Why Iraq troop drawdown is likely to stop in July
Gen. David Petraeus and Ambassador Ryan Crocker will describe Iraq's fragile state this week on Capitol Hill.
The two top US officials in Iraq – Gen. David Petraeus and Ambassador Ryan Crocker – are on Capitol Hill this week to report on the Iraq war, but expectations are low that US policy will change much before the end of the year and the arrival of America's next president.
That's not just because General Petraeus has indicated he will recommend against a further drawdown of US forces beyond the level they are programmed to hit at midsummer. It is also the case because, despite security gains of the past year, Iraq is expected to remain in a fragile state for the rest of President Bush's term.
Several factors could contribute in coming months to unstable conditions on the ground:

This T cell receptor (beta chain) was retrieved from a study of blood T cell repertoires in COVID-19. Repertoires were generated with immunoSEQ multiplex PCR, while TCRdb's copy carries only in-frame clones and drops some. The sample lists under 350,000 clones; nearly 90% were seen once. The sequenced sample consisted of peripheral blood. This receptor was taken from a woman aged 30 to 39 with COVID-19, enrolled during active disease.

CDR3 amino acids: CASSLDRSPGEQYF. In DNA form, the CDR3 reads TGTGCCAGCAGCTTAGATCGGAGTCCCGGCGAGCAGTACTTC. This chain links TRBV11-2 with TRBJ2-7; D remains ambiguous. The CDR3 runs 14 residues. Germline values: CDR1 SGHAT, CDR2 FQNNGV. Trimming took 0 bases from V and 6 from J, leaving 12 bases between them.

•Sunni disappointment with the US and the Shiite-dominated government over the rate at which Sunnis are being integrated into the Iraqi Army or being provided with other jobs.
•Power struggles among Iraq's dominant Shiite groups and militias, particularly in the south. Recent fighting in Basra is a case in point.
•Evidence that Iraqi security forces are not ready to take over military operations from the US and coalition forces.
•Intensifying political jockeying in the run-up to provincial elections set for fall.
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